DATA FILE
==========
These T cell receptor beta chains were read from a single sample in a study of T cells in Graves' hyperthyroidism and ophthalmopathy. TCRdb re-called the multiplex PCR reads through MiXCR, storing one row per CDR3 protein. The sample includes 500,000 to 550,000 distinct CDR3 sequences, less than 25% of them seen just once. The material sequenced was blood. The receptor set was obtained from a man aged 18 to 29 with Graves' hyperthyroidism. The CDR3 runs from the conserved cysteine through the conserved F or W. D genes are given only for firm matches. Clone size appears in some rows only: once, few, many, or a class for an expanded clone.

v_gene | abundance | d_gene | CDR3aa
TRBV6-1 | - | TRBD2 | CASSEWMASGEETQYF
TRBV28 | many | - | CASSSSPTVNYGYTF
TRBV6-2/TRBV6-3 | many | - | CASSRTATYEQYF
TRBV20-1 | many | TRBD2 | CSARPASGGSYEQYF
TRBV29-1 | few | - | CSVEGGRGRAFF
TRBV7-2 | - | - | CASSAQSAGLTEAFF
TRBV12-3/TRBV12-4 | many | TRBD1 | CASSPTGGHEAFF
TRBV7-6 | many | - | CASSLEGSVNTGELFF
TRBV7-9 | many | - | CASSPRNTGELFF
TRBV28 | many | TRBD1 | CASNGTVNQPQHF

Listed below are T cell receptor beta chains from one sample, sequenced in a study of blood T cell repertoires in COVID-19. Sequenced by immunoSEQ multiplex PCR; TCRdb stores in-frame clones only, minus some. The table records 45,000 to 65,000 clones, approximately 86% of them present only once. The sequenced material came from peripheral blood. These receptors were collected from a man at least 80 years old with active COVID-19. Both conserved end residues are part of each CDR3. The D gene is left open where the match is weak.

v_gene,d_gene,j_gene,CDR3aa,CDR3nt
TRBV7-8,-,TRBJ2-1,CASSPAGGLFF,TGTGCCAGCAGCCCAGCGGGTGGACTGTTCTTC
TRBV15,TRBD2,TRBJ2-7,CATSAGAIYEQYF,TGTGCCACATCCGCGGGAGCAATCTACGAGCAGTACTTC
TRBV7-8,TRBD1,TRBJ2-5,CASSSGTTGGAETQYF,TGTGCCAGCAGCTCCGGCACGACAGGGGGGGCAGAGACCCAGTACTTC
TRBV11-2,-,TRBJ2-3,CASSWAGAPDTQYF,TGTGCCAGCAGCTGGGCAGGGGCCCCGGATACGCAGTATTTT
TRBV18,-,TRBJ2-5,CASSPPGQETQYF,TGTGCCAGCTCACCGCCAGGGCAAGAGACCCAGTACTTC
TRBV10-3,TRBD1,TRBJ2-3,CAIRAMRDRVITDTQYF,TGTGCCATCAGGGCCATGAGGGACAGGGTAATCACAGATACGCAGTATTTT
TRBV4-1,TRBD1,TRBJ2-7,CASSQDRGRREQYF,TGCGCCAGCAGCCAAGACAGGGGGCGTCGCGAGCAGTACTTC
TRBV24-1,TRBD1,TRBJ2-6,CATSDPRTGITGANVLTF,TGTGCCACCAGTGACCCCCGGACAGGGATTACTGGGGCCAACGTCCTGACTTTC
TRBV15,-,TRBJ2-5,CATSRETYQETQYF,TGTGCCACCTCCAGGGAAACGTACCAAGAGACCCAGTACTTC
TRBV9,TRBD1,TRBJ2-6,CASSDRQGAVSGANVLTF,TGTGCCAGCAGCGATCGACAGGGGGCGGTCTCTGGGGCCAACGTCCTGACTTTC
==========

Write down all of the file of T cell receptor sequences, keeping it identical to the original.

These T cell receptor beta chains were read from a single sample in a study of T cells in Graves' hyperthyroidism and ophthalmopathy. TCRdb re-called the multiplex PCR reads through MiXCR, storing one row per CDR3 protein. The sample includes 500,000 to 550,000 distinct CDR3 sequences, less than 25% of them seen just once. The material sequenced was blood. The receptor set was obtained from a man aged 18 to 29 with Graves' hyperthyroidism. The CDR3 runs from the conserved cysteine through the conserved F or W. D genes are given only for firm matches. Clone size appears in some rows only: once, few, many, or a class for an expanded clone.

v_gene | abundance | d_gene | CDR3aa
TRBV6-1 | - | TRBD2 | CASSEWMASGEETQYF
TRBV28 | many | - | CASSSSPTVNYGYTF
TRBV6-2/TRBV6-3 | many | - | CASSRTATYEQYF
TRBV20-1 | many | TRBD2 | CSARPASGGSYEQYF
TRBV29-1 | few | - | CSVEGGRGRAFF
TRBV7-2 | - | - | CASSAQSAGLTEAFF
TRBV12-3/TRBV12-4 | many | TRBD1 | CASSPTGGHEAFF
TRBV7-6 | many | - | CASSLEGSVNTGELFF
TRBV7-9 | many | - | CASSPRNTGELFF
TRBV28 | many | TRBD1 | CASNGTVNQPQHF

Listed below are T cell receptor beta chains from one sample, sequenced in a study of blood T cell repertoires in COVID-19. Sequenced by immunoSEQ multiplex PCR; TCRdb stores in-frame clones only, minus some. The table records 45,000 to 65,000 clones, approximately 86% of them present only once. The sequenced material came from peripheral blood. These receptors were collected from a man at least 80 years old with active COVID-19. Both conserved end residues are part of each CDR3. The D gene is left open where the match is weak.

v_gene,d_gene,j_gene,CDR3aa,CDR3nt
TRBV7-8,-,TRBJ2-1,CASSPAGGLFF,TGTGCCAGCAGCCCAGCGGGTGGACTGTTCTTC
TRBV15,TRBD2,TRBJ2-7,CATSAGAIYEQYF,TGTGCCACATCCGCGGGAGCAATCTACGAGCAGTACTTC
TRBV7-8,TRBD1,TRBJ2-5,CASSSGTTGGAETQYF,TGTGCCAGCAGCTCCGGCACGACAGGGGGGGCAGAGACCCAGTACTTC
TRBV11-2,-,TRBJ2-3,CASSWAGAPDTQYF,TGTGCCAGCAGCTGGGCAGGGGCCCCGGATACGCAGTATTTT
TRBV18,-,TRBJ2-5,CASSPPGQETQYF,TGTGCCAGCTCACCGCCAGGGCAAGAGACCCAGTACTTC
TRBV10-3,TRBD1,TRBJ2-3,CAIRAMRDRVITDTQYF,TGTGCCATCAGGGCCATGAGGGACAGGGTAATCACAGATACGCAGTATTTT
TRBV4-1,TRBD1,TRBJ2-7,CASSQDRGRREQYF,TGCGCCAGCAGCCAAGACAGGGGGCGTCGCGAGCAGTACTTC
TRBV24-1,TRBD1,TRBJ2-6,CATSDPRTGITGANVLTF,TGTGCCACCAGTGACCCCCGGACAGGGATTACTGGGGCCAACGTCCTGACTTTC
TRBV15,-,TRBJ2-5,CATSRETYQETQYF,TGTGCCACCTCCAGGGAAACGTACCAAGAGACCCAGTACTTC
TRBV9,TRBD1,TRBJ2-6,CASSDRQGAVSGANVLTF,TGTGCCAGCAGCGATCGACAGGGGGCGGTCTCTGGGGCCAACGTCCTGACTTTC